Person:Stephen Douglas (2)

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Stephen Arnold Douglas, Jr.
b.23 Apr 1813 Brandon, Vermont
d.3 Jun 1861 Chicago, Illinois
  1. Stephen Arnold Douglas, Jr.1813 - 1861
  • HStephen Arnold Douglas, Jr.1813 - 1861
  • WMartha Martin - 1853
m. 7 Apr 1847
  1. Robert Martin Douglas
  • HStephen Arnold Douglas, Jr.1813 - 1861
  • WAdele Cutts
m. 20 Nov 1856
Facts and Events
Name Stephen Arnold Douglas, Jr.
Gender Male
Birth? 23 Apr 1813 Brandon, Vermont
Marriage 7 Apr 1847 to Martha Martin
Marriage 20 Nov 1856 to Adele Cutts
Death? 3 Jun 1861 Chicago, Illinois


the text in this section is copied from an article in Wikipedia

Stephen Arnold Douglas (April 23, 1813 – June 3, 1861) was an American politician from Illinois and the designer of the Kansas–Nebraska Act. He was a U.S. Representative, a U.S. Senator, and the Democratic Party nominee for President in the 1860 election, losing to Republican Abraham Lincoln. Douglas had previously defeated Lincoln in a Senate contest, noted for the famous Lincoln-Douglas debates of 1858. He was nicknamed the "Little Giant" because he was short in physical stature, but a forceful and dominant figure in politics.

Douglas was well known as a resourceful party leader, and an adroit, ready, skillful tactician in debate and passage of legislation. He was a champion of the Young America movement which sought to modernize politics and replace the agrarian and strict constructionist orthodoxies of the past. Douglas was a leading proponent of democracy, and believed in the principle of popular sovereignty: that the majority of citizens should decide contentious issues such as slavery and territorial expansion. As chairman of the Committee on Territories, Douglas dominated the Senate in the 1850s. He was largely responsible for the Compromise of 1850 that apparently settled slavery issues; however, in 1854 he reopened the slavery question with the Kansas–Nebraska Act, which opened some previously prohibited territories to slavery under popular sovereignty. Opposition to this led to the formation of the Republican Party.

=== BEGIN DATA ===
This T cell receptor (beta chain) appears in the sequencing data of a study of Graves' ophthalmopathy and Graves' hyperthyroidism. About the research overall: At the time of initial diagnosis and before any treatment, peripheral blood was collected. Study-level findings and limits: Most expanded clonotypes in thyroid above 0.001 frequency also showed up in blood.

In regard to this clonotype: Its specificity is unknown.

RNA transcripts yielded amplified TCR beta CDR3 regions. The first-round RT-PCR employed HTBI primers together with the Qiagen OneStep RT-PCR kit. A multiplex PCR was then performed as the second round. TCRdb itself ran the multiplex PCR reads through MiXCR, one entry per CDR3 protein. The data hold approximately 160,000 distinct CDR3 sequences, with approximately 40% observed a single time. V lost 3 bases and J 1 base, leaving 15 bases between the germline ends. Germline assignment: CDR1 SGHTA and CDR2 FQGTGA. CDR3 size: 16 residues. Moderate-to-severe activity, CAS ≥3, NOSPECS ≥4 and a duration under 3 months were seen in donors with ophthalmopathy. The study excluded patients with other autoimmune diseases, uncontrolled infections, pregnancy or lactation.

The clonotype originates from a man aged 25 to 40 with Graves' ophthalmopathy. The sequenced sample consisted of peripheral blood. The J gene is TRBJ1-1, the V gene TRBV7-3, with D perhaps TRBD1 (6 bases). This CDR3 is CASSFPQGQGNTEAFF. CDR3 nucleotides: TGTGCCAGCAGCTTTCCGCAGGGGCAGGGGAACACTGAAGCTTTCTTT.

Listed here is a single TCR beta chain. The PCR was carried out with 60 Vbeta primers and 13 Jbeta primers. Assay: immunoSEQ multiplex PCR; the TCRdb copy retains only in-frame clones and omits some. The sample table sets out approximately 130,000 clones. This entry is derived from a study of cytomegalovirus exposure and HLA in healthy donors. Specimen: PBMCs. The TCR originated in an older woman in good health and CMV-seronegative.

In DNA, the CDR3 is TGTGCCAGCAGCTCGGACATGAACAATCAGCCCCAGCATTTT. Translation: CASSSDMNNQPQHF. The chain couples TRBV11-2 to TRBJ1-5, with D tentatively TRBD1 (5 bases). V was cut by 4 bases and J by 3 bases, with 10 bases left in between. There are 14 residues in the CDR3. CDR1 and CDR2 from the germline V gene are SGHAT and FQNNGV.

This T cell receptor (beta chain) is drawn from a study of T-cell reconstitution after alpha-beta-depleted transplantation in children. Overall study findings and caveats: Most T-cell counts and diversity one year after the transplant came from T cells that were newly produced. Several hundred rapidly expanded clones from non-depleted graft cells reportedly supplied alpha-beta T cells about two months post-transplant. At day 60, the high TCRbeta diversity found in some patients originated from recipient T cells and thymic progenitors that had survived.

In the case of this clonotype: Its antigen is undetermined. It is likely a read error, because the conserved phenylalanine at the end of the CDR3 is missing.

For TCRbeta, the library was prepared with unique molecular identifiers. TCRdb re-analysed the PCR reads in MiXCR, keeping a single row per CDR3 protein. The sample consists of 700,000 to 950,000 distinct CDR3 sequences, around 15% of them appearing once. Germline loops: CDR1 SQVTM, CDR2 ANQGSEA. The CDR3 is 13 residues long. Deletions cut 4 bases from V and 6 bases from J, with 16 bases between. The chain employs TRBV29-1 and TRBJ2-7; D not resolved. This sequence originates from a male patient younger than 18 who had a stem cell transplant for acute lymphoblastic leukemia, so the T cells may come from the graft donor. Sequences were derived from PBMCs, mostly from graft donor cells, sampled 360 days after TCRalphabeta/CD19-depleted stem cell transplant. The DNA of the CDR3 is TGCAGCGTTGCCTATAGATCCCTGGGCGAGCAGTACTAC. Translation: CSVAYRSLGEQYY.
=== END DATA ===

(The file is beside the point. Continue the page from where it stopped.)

Douglas initially endorsed the Dred Scott decision of 1857. But during the 1858 Senate campaign, he argued its effect could be negated by popular sovereignty. He also opposed the efforts of President James Buchanan and his Southern allies to enact a Federal slave code and impose the Lecompton Constitution on Kansas.

In 1860, the conflict over slavery led to the split in the Democratic Party in the 1860 Convention. Hardline pro-slavery Southerners rejected Douglas, and nominated their own candidate, Vice President John C. Breckinridge, while the Northern Democrats nominated Douglas. Douglas deeply believed in democracy, arguing the will of the people should always be decisive. When civil war came in April 1861, he rallied his supporters to the Union with all his energies, but he died a few weeks later.

This page uses content from the English Wikipedia. The original content was at Stephen A. Douglas. The list of authors can be seen in the page history. As with WeRelate, the content of Wikipedia is available under the Creative Commons Attribution/Share-Alike License.
References
  1.   Stephen A. Douglas, in Wikipedia: The Free Encyclopedia. (Online: Wikimedia Foundation, Inc.).